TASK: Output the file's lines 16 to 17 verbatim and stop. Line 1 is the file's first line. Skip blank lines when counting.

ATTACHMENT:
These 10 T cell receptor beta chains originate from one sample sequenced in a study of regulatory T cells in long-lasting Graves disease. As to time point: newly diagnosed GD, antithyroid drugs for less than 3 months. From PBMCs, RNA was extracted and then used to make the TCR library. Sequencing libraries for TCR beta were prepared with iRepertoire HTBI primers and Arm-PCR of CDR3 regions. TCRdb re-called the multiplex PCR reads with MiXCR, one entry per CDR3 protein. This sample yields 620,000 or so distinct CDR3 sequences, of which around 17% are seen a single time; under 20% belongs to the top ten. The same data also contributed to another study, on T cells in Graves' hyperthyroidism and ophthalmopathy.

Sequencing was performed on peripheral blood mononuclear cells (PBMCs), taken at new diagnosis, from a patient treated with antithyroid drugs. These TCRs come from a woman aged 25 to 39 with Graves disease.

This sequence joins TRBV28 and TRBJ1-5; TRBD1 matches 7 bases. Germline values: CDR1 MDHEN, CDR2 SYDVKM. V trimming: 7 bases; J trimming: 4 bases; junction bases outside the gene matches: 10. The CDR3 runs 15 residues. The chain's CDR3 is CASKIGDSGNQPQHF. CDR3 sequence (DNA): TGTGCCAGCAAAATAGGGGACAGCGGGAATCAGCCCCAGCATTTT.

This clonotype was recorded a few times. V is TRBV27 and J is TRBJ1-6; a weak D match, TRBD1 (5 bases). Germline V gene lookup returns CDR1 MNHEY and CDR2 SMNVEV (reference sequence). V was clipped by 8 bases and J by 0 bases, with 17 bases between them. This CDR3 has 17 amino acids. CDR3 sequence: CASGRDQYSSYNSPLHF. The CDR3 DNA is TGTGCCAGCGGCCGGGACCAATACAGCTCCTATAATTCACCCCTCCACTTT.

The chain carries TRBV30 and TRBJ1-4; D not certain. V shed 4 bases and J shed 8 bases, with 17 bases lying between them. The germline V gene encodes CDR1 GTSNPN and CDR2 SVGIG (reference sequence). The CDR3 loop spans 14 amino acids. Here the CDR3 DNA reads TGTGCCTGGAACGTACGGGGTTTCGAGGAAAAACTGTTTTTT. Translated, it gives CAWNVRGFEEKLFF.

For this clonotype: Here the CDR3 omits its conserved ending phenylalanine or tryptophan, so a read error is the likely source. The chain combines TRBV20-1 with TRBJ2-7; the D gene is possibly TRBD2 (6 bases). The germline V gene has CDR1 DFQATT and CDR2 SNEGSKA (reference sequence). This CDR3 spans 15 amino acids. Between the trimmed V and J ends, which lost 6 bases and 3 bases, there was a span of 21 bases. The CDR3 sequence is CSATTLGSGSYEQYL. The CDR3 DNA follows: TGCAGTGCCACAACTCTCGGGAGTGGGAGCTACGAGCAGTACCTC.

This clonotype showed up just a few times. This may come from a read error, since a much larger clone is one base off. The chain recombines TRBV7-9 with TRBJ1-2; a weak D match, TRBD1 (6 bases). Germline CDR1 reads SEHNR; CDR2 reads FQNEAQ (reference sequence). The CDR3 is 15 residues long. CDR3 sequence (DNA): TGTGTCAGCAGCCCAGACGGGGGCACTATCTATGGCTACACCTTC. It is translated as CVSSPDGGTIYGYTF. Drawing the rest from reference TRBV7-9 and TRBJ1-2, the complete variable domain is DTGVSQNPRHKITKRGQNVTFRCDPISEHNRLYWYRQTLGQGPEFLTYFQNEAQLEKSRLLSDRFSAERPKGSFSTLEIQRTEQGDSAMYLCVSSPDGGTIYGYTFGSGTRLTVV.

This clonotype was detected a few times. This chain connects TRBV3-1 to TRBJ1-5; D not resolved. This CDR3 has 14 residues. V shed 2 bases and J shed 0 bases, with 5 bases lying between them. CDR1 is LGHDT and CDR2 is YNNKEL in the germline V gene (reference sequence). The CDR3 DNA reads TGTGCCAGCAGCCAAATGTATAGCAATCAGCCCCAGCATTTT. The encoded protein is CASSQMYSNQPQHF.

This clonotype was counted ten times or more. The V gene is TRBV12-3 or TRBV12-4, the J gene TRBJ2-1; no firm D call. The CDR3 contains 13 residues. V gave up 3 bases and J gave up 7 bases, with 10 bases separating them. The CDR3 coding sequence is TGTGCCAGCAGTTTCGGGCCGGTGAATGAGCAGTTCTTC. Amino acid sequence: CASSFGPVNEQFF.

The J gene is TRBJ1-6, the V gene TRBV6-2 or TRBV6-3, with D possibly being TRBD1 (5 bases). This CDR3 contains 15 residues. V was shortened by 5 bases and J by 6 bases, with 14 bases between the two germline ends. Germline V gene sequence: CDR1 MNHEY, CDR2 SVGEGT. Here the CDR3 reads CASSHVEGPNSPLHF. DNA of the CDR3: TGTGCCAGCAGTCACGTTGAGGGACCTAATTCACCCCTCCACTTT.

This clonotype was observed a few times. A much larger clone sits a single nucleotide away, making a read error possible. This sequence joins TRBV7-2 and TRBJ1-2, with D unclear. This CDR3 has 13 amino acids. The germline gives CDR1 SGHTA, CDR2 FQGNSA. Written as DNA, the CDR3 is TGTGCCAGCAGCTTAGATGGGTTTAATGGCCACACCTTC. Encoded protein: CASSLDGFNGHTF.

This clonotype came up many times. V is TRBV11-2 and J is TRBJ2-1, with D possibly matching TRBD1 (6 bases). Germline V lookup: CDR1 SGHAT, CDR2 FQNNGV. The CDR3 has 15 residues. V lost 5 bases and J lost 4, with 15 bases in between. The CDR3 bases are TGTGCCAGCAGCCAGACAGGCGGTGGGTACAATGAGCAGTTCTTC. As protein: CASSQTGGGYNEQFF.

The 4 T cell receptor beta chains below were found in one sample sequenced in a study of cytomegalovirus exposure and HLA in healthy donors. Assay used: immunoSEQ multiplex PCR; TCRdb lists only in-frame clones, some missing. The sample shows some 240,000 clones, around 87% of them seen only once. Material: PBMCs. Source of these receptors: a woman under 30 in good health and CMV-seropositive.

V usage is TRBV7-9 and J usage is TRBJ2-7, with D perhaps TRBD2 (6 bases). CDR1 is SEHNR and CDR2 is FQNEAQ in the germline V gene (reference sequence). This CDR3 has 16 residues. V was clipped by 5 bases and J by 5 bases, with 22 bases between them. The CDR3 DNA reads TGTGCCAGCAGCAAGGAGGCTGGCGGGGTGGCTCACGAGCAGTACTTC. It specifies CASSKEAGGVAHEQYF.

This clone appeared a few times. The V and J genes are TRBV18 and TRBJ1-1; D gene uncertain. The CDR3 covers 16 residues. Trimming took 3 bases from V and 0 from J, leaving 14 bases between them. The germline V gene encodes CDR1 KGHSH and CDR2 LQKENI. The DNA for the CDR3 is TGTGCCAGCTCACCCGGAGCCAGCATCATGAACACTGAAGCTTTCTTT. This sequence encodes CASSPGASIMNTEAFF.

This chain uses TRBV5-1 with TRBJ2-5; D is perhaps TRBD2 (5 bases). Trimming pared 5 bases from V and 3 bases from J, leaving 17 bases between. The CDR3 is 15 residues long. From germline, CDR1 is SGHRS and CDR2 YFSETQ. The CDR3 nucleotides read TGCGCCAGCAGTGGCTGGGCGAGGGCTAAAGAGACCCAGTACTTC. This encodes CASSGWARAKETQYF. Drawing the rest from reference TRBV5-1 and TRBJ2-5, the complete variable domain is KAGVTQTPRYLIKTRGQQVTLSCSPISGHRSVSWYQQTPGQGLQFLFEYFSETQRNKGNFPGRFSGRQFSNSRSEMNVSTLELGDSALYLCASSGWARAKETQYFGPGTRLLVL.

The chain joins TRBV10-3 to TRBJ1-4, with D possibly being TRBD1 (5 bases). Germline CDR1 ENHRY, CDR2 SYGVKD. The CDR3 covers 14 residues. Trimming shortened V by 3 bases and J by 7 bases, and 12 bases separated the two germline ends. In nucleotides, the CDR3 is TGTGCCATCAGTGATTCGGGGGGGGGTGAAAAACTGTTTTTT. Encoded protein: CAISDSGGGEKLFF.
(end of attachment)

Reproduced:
This chain uses TRBV5-1 with TRBJ2-5; D is perhaps TRBD2 (5 bases). Trimming pared 5 bases from V and 3 bases from J, leaving 17 bases between. The CDR3 is 15 residues long. From germline, CDR1 is SGHRS and CDR2 YFSETQ. The CDR3 nucleotides read TGCGCCAGCAGTGGCTGGGCGAGGGCTAAAGAGACCCAGTACTTC. This encodes CASSGWARAKETQYF. Drawing the rest from reference TRBV5-1 and TRBJ2-5, the complete variable domain is KAGVTQTPRYLIKTRGQQVTLSCSPISGHRSVSWYQQTPGQGLQFLFEYFSETQRNKGNFPGRFSGRQFSNSRSEMNVSTLELGDSALYLCASSGWARAKETQYFGPGTRLLVL.

The chain joins TRBV10-3 to TRBJ1-4, with D possibly being TRBD1 (5 bases). Germline CDR1 ENHRY, CDR2 SYGVKD. The CDR3 covers 14 residues. Trimming shortened V by 3 bases and J by 7 bases, and 12 bases separated the two germline ends. In nucleotides, the CDR3 is TGTGCCATCAGTGATTCGGGGGGGGGTGAAAAACTGTTTTTT. Encoded protein: CAISDSGGGEKLFF.